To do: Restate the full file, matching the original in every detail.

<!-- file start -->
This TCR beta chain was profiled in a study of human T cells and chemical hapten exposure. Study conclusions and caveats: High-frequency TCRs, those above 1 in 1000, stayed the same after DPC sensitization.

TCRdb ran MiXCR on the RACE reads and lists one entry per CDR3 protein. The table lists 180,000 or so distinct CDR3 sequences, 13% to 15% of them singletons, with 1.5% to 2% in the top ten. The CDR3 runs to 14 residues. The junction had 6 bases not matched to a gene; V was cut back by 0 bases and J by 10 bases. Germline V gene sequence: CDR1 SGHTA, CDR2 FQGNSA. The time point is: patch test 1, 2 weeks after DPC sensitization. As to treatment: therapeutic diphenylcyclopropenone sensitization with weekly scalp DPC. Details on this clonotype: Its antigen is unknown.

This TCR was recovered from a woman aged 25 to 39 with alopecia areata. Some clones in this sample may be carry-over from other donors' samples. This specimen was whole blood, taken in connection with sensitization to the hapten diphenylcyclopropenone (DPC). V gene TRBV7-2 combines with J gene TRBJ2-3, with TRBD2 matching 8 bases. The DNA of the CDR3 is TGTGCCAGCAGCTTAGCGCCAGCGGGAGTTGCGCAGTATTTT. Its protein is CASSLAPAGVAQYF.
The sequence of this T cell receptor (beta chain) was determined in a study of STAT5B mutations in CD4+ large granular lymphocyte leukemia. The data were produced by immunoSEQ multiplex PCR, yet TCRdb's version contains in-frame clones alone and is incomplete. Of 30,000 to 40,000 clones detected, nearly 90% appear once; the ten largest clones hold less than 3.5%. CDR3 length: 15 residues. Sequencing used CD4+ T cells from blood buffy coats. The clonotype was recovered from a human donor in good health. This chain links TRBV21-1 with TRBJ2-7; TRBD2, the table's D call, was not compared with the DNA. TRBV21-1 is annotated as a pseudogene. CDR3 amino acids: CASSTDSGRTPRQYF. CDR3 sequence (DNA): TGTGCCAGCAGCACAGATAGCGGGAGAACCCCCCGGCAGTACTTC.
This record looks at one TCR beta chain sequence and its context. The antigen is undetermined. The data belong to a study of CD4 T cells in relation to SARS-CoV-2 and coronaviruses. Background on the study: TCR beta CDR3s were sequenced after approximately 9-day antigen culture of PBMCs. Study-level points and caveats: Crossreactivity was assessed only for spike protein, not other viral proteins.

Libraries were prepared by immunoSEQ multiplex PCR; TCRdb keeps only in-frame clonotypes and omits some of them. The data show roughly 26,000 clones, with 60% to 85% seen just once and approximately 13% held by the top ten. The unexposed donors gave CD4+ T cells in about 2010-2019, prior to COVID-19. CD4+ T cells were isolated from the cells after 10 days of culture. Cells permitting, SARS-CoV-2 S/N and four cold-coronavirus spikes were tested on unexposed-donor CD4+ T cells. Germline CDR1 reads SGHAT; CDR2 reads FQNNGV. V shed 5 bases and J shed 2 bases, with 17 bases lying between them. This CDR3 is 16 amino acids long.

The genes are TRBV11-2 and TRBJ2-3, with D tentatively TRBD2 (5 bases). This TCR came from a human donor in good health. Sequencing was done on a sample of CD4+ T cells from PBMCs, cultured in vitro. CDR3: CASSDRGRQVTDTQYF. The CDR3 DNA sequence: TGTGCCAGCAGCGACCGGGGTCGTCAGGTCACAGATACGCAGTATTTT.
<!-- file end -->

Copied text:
This TCR beta chain was profiled in a study of human T cells and chemical hapten exposure. Study conclusions and caveats: High-frequency TCRs, those above 1 in 1000, stayed the same after DPC sensitization.

TCRdb ran MiXCR on the RACE reads and lists one entry per CDR3 protein. The table lists 180,000 or so distinct CDR3 sequences, 13% to 15% of them singletons, with 1.5% to 2% in the top ten. The CDR3 runs to 14 residues. The junction had 6 bases not matched to a gene; V was cut back by 0 bases and J by 10 bases. Germline V gene sequence: CDR1 SGHTA, CDR2 FQGNSA. The time point is: patch test 1, 2 weeks after DPC sensitization. As to treatment: therapeutic diphenylcyclopropenone sensitization with weekly scalp DPC. Details on this clonotype: Its antigen is unknown.

This TCR was recovered from a woman aged 25 to 39 with alopecia areata. Some clones in this sample may be carry-over from other donors' samples. This specimen was whole blood, taken in connection with sensitization to the hapten diphenylcyclopropenone (DPC). V gene TRBV7-2 combines with J gene TRBJ2-3, with TRBD2 matching 8 bases. The DNA of the CDR3 is TGTGCCAGCAGCTTAGCGCCAGCGGGAGTTGCGCAGTATTTT. Its protein is CASSLAPAGVAQYF.
The sequence of this T cell receptor (beta chain) was determined in a study of STAT5B mutations in CD4+ large granular lymphocyte leukemia. The data were produced by immunoSEQ multiplex PCR, yet TCRdb's version contains in-frame clones alone and is incomplete. Of 30,000 to 40,000 clones detected, nearly 90% appear once; the ten largest clones hold less than 3.5%. CDR3 length: 15 residues. Sequencing used CD4+ T cells from blood buffy coats. The clonotype was recovered from a human donor in good health. This chain links TRBV21-1 with TRBJ2-7; TRBD2, the table's D call, was not compared with the DNA. TRBV21-1 is annotated as a pseudogene. CDR3 amino acids: CASSTDSGRTPRQYF. CDR3 sequence (DNA): TGTGCCAGCAGCACAGATAGCGGGAGAACCCCCCGGCAGTACTTC.
This record looks at one TCR beta chain sequence and its context. The antigen is undetermined. The data belong to a study of CD4 T cells in relation to SARS-CoV-2 and coronaviruses. Background on the study: TCR beta CDR3s were sequenced after approximately 9-day antigen culture of PBMCs. Study-level points and caveats: Crossreactivity was assessed only for spike protein, not other viral proteins.

Libraries were prepared by immunoSEQ multiplex PCR; TCRdb keeps only in-frame clonotypes and omits some of them. The data show roughly 26,000 clones, with 60% to 85% seen just once and approximately 13% held by the top ten. The unexposed donors gave CD4+ T cells in about 2010-2019, prior to COVID-19. CD4+ T cells were isolated from the cells after 10 days of culture. Cells permitting, SARS-CoV-2 S/N and four cold-coronavirus spikes were tested on unexposed-donor CD4+ T cells. Germline CDR1 reads SGHAT; CDR2 reads FQNNGV. V shed 5 bases and J shed 2 bases, with 17 bases lying between them. This CDR3 is 16 amino acids long.

The genes are TRBV11-2 and TRBJ2-3, with D tentatively TRBD2 (5 bases). This TCR came from a human donor in good health. Sequencing was done on a sample of CD4+ T cells from PBMCs, cultured in vitro. CDR3: CASSDRGRQVTDTQYF. The CDR3 DNA sequence: TGTGCCAGCAGCGACCGGGGTCGTCAGGTCACAGATACGCAGTATTTT.